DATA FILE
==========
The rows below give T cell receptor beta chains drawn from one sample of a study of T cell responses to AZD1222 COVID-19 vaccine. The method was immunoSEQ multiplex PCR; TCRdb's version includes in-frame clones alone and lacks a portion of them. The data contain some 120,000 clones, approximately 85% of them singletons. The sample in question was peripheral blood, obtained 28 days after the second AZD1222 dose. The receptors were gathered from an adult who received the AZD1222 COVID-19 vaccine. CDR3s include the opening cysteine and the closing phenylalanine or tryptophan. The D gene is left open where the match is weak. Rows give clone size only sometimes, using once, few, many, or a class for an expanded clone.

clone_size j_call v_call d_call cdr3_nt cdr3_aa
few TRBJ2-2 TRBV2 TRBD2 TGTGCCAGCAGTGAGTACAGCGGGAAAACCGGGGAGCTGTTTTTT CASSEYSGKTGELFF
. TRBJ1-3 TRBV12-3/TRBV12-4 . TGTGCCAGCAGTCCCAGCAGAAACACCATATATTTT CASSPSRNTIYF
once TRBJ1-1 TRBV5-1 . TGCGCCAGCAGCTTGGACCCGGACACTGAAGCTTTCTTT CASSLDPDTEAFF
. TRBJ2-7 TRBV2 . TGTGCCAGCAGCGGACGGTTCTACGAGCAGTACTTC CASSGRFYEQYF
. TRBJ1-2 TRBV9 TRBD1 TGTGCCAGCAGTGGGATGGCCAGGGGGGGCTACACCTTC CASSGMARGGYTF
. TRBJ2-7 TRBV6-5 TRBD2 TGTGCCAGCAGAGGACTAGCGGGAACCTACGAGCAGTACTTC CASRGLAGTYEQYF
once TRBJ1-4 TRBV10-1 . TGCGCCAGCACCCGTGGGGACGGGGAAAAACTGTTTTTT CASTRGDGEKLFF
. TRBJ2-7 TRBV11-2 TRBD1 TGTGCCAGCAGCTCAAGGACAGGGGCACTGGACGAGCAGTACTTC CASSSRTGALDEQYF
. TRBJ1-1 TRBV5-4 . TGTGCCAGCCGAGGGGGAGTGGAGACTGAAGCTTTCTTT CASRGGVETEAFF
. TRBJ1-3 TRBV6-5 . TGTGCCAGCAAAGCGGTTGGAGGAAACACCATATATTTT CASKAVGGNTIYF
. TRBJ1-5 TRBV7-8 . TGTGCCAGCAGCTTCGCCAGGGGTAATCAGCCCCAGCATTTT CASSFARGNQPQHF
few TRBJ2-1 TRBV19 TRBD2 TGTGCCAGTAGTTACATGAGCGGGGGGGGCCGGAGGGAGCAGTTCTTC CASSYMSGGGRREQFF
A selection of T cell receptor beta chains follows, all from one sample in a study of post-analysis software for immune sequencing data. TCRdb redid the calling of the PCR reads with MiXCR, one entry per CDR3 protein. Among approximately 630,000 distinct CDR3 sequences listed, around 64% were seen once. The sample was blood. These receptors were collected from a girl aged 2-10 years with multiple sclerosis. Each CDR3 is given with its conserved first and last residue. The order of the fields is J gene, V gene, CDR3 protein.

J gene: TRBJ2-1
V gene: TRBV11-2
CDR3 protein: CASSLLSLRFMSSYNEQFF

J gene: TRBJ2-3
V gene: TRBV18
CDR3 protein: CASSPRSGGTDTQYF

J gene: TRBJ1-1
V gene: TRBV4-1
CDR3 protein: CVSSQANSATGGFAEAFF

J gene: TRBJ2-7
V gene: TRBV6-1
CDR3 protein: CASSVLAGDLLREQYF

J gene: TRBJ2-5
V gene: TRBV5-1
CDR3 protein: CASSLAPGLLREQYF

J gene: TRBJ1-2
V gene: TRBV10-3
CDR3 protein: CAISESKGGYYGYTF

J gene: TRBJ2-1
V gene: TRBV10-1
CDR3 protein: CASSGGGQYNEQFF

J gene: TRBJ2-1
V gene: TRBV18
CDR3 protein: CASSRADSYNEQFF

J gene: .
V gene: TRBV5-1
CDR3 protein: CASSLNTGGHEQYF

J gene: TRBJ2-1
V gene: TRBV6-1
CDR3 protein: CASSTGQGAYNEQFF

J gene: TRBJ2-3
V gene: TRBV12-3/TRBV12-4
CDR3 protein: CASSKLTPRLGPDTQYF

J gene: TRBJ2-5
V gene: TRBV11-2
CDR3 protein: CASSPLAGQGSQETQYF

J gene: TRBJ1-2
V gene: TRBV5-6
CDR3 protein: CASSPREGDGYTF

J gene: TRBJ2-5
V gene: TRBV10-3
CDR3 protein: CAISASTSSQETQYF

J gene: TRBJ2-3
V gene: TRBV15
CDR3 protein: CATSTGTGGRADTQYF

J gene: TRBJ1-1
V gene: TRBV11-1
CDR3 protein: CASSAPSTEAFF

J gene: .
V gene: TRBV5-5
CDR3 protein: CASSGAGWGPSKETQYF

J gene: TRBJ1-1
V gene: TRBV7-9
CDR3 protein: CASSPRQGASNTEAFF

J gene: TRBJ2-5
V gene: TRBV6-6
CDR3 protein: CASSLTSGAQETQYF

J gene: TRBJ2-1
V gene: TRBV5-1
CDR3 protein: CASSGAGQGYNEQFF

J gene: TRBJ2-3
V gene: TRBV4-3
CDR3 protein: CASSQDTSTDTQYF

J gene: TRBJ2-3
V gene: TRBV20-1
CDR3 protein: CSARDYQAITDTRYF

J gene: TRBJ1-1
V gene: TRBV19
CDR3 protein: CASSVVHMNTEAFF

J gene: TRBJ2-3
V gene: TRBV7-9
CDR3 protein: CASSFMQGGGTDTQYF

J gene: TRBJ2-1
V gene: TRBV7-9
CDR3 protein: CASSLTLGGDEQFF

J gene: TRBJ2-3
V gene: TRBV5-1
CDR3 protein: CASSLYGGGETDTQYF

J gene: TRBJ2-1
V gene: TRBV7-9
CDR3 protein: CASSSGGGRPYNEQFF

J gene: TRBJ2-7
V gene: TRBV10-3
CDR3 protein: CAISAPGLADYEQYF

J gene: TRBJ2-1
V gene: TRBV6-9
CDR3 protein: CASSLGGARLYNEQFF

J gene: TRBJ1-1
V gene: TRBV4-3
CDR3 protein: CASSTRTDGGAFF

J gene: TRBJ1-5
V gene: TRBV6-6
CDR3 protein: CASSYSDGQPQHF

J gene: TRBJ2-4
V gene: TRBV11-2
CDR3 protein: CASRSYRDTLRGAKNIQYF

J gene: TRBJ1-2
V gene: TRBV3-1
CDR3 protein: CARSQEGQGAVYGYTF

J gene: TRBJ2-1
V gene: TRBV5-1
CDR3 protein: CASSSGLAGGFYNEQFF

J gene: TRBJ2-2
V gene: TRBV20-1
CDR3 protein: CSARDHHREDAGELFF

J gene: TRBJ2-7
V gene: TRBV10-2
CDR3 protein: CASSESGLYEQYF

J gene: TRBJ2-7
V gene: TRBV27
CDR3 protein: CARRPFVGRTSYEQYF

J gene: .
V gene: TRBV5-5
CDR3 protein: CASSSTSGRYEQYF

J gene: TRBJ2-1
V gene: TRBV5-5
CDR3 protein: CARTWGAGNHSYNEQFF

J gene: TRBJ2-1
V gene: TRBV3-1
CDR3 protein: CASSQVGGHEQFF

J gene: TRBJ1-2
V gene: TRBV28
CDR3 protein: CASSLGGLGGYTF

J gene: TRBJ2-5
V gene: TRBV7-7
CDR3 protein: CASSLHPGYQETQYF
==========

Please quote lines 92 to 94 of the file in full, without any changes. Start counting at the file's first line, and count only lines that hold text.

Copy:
V gene: TRBV5-1
CDR3 protein: CASSLYGGGETDTQYF

J gene: TRBJ2-1